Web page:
Androgen steroids are male hormones that can stimulate the production of red blood cells (the cells which carry oxygen in the blood) and platelets (cells that help blood clot) and oxandrin is a more recenty approved androgen. Approximately half of FA patients respond well to androgens (male hormones), which stimulate the production of red blood cells, and often, platelets. Sometimes white cell production is stimulated as well. This treatment may be effective for many years, but most patients eventually fail to respond. It is essential that the use of androgens is considered in the context of an eventual bone marrow transplant, as their use may affect adversely the ultimate success of a transplant.
This drug is in a current study: Oxandrolone for the Treatment of Bone Marrow Aplasia in Fanconi Anemia, NCT00243399. The primary purpose of this study is to evaluate the safety of the drug oxandrolone in patients with Fanconi anemia (FA), and secondarily to determine if this drug can help in the treatment of bone marrow failure in these patients. It is hoped that oxandrolone will have less side effects than oxymetholone, the androgen used most frequently in the short-term treatment of bone marrow failure in FA patients. The study s to prove its superiority but it is not expected to be inferior to any other androgen.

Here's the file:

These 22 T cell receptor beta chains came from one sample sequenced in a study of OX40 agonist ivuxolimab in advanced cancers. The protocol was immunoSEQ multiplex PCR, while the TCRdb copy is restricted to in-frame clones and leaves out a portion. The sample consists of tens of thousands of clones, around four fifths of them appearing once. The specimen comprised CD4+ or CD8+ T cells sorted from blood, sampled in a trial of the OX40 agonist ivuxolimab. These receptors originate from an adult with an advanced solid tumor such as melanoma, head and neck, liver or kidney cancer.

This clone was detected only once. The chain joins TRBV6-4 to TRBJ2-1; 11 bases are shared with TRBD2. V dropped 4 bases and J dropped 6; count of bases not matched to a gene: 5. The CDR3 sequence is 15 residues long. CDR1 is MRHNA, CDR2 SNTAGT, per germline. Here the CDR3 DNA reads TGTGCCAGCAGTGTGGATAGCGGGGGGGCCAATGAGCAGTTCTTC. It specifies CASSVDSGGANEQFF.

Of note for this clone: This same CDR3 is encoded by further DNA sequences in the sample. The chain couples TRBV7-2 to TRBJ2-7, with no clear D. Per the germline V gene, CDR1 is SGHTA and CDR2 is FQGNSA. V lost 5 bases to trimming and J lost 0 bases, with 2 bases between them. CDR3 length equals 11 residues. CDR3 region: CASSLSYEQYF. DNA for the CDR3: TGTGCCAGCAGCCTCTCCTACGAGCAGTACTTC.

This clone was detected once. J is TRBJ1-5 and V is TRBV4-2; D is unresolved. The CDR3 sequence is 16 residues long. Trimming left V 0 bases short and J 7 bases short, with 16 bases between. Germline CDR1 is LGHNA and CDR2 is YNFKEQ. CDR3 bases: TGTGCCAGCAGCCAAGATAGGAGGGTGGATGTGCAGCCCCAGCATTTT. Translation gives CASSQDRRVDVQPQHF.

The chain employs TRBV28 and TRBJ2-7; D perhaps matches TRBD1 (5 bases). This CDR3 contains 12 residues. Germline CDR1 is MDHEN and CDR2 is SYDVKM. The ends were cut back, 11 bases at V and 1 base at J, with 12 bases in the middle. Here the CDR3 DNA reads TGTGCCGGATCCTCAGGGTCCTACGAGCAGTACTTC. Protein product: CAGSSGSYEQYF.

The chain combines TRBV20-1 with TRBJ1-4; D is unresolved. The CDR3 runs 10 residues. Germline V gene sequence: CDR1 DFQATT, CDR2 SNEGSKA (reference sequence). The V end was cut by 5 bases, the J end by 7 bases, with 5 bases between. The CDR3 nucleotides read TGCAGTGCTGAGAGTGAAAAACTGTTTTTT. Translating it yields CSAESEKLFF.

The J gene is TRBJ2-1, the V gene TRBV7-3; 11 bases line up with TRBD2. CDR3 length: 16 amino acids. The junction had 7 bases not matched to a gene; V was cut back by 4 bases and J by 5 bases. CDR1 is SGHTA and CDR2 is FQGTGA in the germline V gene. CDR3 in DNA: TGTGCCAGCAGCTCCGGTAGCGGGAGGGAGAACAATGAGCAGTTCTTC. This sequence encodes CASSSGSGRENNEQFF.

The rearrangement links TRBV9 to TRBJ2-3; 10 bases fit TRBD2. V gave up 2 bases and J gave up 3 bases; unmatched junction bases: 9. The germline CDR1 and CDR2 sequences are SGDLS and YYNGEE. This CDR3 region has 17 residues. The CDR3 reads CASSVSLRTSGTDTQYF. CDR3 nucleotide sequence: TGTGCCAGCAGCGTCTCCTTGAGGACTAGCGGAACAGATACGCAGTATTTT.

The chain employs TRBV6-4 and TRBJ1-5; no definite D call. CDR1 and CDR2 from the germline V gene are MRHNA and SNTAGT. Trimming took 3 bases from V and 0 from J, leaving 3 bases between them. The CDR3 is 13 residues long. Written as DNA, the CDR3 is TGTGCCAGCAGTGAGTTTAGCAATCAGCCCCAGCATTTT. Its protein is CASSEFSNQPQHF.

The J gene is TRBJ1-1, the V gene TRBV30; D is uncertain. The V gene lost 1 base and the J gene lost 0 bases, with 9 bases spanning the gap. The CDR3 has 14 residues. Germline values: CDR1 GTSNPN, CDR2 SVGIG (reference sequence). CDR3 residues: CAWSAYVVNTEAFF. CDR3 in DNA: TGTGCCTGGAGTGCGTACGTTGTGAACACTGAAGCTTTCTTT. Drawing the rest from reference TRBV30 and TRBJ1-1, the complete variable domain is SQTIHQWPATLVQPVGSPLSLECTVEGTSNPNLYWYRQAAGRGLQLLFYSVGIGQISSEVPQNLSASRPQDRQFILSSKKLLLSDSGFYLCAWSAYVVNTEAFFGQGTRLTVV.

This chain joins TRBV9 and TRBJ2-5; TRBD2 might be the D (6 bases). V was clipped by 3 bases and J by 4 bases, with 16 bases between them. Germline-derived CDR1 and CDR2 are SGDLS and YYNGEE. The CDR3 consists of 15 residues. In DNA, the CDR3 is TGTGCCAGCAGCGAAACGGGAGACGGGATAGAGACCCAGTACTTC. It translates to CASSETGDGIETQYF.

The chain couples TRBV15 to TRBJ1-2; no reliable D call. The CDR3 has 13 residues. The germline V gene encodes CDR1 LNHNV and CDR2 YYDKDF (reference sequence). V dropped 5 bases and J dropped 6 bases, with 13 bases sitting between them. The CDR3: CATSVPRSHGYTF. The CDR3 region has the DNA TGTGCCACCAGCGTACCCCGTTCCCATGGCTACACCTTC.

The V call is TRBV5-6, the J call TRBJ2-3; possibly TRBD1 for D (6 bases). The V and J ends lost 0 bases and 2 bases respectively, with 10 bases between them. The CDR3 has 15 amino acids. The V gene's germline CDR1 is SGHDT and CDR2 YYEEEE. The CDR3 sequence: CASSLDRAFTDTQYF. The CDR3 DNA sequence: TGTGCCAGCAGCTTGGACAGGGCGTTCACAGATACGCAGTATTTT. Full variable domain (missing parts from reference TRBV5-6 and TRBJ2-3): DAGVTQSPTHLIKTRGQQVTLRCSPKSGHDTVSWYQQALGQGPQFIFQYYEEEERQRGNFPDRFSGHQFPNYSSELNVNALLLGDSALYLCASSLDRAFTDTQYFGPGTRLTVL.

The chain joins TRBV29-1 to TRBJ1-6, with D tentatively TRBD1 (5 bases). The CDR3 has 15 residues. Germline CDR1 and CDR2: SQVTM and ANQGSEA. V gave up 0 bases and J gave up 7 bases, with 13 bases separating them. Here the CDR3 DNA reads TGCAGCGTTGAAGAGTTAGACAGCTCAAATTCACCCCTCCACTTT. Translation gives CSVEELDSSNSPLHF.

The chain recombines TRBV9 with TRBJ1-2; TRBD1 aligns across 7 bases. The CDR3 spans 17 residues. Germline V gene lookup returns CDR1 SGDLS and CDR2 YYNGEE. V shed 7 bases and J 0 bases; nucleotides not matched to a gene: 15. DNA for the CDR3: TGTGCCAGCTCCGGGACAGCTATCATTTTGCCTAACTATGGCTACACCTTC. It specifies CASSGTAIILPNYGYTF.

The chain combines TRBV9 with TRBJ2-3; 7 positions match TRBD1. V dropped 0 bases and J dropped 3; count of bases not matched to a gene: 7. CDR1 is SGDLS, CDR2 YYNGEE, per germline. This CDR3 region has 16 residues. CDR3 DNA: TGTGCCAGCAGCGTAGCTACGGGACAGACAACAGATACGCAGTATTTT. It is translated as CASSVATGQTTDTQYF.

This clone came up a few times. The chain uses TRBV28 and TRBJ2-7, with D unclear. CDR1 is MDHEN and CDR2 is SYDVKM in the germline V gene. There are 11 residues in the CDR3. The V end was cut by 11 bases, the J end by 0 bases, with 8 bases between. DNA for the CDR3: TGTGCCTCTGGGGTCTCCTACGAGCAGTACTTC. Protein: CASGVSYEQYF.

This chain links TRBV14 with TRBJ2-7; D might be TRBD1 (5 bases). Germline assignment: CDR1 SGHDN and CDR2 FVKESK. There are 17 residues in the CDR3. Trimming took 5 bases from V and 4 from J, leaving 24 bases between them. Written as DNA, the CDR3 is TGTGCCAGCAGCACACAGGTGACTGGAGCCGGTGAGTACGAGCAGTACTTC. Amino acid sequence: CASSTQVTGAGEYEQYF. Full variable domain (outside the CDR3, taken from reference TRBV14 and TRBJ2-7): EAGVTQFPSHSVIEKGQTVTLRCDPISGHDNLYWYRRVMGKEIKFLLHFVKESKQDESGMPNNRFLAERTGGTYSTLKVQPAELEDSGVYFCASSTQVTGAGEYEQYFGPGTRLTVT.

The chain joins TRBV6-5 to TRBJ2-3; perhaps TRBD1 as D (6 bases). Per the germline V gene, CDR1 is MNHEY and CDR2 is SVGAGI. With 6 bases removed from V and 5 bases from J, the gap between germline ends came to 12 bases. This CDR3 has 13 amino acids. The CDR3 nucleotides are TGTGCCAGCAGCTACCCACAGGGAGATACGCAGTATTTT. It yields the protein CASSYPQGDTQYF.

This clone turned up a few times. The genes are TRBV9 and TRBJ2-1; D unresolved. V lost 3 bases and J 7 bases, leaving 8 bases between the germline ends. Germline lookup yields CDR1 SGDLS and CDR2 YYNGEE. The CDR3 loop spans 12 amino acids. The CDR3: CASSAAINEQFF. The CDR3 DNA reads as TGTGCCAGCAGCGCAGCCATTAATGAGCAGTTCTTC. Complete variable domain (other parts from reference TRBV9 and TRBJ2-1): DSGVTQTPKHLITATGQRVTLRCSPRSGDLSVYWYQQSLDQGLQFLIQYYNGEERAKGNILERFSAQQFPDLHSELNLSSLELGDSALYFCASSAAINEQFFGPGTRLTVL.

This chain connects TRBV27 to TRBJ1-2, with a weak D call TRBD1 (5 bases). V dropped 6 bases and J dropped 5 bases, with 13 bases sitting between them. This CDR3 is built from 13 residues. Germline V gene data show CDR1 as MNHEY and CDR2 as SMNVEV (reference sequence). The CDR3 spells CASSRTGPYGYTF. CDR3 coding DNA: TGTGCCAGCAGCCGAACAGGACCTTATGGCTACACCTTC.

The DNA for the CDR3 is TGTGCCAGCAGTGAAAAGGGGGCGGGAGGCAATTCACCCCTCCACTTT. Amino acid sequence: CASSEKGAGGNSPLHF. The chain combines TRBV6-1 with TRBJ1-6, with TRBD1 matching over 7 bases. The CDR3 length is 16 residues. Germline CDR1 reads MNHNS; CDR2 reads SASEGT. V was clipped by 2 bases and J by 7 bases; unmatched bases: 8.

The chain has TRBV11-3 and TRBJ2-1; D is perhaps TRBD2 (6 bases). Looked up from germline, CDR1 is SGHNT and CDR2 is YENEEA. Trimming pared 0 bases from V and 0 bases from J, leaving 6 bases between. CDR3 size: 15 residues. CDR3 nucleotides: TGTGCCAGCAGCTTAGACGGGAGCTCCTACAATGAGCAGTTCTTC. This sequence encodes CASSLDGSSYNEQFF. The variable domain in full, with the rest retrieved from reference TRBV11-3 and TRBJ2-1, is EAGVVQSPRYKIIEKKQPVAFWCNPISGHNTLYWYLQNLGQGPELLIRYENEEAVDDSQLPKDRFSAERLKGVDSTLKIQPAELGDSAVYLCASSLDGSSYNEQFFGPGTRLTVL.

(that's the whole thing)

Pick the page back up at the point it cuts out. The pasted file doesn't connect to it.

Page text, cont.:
Alter BP. Inherited bone marrow failure syndromes. In: Nathan DG, Orkin SH, Ginsburg D, Look T, eds. Hematology of Infancy and Childhood. 6th ed. Philadelphia, Pa: Harcourt Health Sciences; 2003:280-365.
Bagby GC, Alter BP. Fanconi anemia. Semin Hematol. Jul 2006;43(3):147-56.